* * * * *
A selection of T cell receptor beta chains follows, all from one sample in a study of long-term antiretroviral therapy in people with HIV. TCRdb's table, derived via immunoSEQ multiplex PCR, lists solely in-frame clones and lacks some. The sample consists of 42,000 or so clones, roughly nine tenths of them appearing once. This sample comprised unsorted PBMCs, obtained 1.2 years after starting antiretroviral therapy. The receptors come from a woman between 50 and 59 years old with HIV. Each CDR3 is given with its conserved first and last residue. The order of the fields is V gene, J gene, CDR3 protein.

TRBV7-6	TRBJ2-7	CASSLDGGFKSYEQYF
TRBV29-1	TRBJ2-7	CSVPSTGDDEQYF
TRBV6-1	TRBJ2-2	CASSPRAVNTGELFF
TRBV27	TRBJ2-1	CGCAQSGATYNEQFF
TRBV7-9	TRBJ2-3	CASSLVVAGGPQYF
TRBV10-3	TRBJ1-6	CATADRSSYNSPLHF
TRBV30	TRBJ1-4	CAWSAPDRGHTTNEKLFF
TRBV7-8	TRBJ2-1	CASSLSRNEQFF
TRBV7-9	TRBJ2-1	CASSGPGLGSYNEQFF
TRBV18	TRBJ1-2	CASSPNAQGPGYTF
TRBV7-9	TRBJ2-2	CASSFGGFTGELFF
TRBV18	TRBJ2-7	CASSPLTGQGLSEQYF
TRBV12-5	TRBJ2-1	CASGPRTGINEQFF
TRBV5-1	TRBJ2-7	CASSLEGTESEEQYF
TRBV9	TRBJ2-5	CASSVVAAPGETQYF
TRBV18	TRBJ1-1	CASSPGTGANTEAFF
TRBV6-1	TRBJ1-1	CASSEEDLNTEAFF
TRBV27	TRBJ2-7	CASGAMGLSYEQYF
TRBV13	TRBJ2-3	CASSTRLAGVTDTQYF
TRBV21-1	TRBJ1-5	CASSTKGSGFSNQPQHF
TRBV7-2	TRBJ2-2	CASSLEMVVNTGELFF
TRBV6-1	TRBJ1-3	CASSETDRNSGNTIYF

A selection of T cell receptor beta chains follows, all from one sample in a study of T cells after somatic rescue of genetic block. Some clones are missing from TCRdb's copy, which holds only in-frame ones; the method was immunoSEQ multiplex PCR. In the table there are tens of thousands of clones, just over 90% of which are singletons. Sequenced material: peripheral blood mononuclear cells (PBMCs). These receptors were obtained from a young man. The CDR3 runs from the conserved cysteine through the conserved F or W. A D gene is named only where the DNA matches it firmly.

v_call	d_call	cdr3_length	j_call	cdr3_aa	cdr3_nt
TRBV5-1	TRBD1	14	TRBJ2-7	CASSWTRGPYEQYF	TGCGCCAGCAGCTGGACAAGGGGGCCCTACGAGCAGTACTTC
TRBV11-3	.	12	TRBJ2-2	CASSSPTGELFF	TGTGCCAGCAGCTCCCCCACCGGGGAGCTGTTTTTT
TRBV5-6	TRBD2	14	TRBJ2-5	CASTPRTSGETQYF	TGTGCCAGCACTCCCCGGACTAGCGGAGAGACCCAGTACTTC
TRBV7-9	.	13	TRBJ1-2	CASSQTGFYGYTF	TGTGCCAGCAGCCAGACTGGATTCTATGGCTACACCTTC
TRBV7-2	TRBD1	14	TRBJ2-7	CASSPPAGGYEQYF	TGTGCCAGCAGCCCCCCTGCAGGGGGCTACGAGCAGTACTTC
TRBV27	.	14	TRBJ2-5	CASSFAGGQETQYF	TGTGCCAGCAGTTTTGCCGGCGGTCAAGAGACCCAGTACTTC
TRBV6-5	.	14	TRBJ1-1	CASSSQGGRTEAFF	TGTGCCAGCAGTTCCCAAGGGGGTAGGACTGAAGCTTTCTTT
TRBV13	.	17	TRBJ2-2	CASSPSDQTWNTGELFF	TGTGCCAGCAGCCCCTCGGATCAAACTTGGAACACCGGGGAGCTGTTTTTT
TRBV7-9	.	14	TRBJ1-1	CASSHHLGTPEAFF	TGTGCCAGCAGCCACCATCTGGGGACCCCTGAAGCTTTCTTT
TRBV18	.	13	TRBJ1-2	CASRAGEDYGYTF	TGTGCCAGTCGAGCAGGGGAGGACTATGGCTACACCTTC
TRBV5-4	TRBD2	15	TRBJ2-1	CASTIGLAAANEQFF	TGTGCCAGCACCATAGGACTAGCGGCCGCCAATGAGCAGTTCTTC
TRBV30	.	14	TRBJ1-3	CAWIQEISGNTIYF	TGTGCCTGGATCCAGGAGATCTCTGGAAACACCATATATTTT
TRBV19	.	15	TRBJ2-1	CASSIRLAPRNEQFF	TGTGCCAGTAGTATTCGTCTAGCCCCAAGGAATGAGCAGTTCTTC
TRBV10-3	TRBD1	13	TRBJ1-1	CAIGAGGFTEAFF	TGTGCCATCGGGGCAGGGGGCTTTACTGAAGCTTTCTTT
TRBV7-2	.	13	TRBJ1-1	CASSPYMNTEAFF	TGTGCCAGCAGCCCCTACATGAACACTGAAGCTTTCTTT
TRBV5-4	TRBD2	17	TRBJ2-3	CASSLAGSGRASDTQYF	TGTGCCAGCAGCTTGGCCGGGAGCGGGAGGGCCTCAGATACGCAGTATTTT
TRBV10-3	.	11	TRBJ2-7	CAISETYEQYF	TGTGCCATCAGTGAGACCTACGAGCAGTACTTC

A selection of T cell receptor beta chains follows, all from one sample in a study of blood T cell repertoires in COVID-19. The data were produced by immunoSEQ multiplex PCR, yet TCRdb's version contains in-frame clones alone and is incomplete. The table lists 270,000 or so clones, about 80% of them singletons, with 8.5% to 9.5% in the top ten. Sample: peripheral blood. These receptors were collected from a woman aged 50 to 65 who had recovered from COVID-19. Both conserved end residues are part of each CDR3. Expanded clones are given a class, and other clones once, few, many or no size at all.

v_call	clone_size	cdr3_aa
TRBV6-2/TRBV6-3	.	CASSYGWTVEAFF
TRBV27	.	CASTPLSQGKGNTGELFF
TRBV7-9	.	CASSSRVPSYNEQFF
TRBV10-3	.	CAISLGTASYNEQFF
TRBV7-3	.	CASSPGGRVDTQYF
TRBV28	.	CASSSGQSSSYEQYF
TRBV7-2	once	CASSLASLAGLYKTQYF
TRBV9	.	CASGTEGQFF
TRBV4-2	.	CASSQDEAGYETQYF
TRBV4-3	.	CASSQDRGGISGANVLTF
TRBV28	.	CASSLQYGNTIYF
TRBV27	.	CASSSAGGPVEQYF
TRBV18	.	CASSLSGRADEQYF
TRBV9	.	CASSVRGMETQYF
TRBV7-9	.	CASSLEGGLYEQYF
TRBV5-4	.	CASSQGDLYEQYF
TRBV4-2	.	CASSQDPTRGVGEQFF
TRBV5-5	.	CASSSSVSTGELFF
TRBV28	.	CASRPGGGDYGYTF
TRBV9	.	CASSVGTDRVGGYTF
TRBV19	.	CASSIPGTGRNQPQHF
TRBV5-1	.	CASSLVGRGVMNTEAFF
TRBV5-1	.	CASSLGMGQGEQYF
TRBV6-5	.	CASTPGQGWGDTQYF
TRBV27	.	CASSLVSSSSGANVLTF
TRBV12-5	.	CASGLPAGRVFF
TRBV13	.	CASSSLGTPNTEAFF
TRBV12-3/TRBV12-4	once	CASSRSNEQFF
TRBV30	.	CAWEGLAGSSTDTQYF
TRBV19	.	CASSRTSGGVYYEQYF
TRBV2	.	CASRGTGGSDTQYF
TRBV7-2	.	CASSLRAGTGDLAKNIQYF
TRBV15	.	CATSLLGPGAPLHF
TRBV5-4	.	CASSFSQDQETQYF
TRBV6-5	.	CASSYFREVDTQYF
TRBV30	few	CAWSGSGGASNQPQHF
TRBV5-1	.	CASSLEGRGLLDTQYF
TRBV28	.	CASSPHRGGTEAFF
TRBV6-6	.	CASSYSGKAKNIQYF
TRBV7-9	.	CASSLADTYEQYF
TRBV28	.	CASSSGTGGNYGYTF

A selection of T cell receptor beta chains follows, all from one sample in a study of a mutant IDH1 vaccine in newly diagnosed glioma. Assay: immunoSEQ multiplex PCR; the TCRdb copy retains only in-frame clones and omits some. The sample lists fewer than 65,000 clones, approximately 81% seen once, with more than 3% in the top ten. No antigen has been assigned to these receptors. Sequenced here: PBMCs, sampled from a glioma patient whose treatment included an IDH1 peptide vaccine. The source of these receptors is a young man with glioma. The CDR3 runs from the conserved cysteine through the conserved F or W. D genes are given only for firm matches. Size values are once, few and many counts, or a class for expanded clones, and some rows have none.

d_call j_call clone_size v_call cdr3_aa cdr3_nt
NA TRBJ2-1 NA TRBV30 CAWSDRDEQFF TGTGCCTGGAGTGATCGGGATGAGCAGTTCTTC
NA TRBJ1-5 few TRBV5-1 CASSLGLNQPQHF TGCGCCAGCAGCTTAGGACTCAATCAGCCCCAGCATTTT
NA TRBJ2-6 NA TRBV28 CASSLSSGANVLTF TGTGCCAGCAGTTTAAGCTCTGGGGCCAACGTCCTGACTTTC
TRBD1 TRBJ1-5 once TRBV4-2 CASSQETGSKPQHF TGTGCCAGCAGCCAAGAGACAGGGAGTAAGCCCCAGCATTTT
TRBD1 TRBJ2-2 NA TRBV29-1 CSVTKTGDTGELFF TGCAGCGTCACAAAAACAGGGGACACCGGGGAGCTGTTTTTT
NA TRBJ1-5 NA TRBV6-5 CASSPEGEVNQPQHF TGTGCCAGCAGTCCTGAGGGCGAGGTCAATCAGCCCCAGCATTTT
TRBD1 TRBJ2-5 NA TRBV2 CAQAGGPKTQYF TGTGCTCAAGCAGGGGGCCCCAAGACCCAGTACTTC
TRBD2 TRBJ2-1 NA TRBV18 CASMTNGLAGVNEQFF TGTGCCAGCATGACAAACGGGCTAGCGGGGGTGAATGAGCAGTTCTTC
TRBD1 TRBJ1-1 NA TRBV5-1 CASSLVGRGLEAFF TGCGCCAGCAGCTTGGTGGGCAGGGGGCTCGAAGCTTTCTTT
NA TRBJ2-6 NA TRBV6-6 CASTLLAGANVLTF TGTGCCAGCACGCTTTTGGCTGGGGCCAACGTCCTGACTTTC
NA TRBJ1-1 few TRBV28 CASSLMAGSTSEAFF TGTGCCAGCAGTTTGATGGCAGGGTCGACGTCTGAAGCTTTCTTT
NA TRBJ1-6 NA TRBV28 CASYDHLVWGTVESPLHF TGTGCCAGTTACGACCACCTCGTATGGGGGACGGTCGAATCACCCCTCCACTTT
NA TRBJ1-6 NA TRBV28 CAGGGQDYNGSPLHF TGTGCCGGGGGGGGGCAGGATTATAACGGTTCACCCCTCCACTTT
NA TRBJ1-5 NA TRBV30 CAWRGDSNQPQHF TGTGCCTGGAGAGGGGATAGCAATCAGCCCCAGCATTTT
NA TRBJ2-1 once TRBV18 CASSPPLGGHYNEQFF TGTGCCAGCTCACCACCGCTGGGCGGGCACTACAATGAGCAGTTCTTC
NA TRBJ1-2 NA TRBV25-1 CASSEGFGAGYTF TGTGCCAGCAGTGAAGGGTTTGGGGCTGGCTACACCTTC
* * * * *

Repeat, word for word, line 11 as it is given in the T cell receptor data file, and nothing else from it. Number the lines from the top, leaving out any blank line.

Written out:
TRBV18	TRBJ1-2	CASSPNAQGPGYTF